So this was back in 2011. We did a pilot study with Dr. Cambron, myself, and did a study on shoe orthotics for the treatment of chronic low back pain. It was a randomized control, but it was a pilot study. We only had about 50 patients. And we had a control group. And then we had a group that received orthotics. The results were promising. So the conclusion was that a larger clinical trial was needed to verify the results. And this was published in JMPT in 2011. So fast forward a few years. And we were able to get funding. And we were able to put a larger program together for shoe orthotics, and this is this study, for the treatment of chronic low back pain. And this study now had 225 patients in it. So this is a much more viable study. But it comes from the pilot. So, you know, what prompted this is we were looking at, you know, so many people…you read “National Institute of Neurologic Disorders,” and we see that, you know, 80% of adults experience low back pain at some point in their lifetimes. And what we know about back pain is that it tends to be chronic. It tends to be progressive and degenerative. So people just keep getting worse. The condition gets worse, unless we intervene at some point to break that chronicity and slow down the progression.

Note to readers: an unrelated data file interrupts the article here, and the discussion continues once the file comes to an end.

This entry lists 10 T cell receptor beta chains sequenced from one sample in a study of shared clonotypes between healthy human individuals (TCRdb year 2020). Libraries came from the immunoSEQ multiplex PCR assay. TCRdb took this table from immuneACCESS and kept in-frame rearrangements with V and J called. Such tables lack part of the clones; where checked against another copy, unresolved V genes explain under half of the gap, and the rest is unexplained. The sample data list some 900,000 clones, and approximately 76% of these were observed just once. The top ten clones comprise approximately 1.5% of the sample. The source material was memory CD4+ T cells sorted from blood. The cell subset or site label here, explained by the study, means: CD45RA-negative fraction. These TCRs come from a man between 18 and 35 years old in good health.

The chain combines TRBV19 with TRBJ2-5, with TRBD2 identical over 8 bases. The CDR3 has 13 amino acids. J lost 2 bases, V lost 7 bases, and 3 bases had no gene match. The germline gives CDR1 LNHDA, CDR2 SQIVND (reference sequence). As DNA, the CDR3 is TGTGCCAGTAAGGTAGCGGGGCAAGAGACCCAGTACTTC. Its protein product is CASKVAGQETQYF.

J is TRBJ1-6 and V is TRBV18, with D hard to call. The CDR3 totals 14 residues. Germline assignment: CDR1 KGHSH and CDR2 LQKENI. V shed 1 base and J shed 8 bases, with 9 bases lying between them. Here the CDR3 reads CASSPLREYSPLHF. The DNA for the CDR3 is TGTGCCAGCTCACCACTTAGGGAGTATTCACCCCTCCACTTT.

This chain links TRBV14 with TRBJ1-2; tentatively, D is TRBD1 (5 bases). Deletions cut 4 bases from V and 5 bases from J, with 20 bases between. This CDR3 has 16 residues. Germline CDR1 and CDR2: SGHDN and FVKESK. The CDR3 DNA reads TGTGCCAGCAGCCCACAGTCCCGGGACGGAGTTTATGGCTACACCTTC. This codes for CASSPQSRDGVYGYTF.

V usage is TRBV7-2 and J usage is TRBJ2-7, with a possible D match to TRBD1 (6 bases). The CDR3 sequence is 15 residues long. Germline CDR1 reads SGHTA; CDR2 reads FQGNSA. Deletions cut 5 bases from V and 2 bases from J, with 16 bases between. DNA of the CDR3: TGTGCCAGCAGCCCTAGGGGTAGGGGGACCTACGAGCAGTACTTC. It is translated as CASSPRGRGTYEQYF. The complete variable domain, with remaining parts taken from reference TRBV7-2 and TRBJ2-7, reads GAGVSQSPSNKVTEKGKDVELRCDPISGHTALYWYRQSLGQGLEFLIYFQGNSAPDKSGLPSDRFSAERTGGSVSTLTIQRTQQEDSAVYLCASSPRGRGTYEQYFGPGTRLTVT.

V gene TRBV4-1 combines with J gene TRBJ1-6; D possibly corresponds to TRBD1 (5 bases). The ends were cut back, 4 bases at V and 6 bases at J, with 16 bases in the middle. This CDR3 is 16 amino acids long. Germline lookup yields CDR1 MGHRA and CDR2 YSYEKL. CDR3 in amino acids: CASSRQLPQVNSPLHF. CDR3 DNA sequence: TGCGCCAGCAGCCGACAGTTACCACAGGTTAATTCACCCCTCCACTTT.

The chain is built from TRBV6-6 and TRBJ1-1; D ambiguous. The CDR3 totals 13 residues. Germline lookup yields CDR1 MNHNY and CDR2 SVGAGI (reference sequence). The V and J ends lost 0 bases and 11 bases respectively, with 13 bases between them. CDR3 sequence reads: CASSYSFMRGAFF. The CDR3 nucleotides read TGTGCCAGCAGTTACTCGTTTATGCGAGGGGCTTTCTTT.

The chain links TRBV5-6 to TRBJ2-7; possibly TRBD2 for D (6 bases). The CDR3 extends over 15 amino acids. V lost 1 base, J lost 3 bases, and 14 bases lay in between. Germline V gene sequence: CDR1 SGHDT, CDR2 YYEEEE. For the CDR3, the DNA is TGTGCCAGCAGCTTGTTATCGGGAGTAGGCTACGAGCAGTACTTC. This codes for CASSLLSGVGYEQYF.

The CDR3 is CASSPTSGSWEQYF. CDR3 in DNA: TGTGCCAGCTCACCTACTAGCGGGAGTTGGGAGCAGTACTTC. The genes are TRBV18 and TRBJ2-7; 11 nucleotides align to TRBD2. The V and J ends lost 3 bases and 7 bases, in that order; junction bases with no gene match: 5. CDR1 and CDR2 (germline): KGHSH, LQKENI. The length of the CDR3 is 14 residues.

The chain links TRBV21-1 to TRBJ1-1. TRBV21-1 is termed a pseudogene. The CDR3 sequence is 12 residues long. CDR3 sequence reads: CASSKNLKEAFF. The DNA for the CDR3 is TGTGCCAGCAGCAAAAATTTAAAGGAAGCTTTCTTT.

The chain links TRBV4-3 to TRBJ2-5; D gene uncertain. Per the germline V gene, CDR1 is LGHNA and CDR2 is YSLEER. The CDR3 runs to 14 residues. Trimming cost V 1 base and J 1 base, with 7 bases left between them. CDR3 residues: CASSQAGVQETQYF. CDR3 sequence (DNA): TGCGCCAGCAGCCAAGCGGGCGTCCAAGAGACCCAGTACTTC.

We combined that amount of patients with chronic low back pain with the treatment, which when you look at the medical treatment, the medical treatment tends to be use of opioids for pain. According to a 2014 study, statistics on opioids from the Department of Health and Human Services, we found that over 650,000 opioid prescriptions were dispensed within a year. Almost 4,000 people began nonmedical use of prescribed opioids. And this use tends to initiate heroin use. So something needs to be done. In 2017, we’re at a crisis. I work with some people in the VA. And there was a directive set forth to decrease the number of opioid prescriptions for veterans. Also, in hospitals, physicians on staff were given a directive to reduce the number of opioid prescriptions given. If we look at some of the electronic health records, meaningful use has provided the physicians with a list of medications that the patients receive. This is a pre-populated list. Even if it’s a new patient, you will have a list of all of their prescriptions and the physicians who provided so we can, you know, do something to prevent people from doctor shopping for opioids.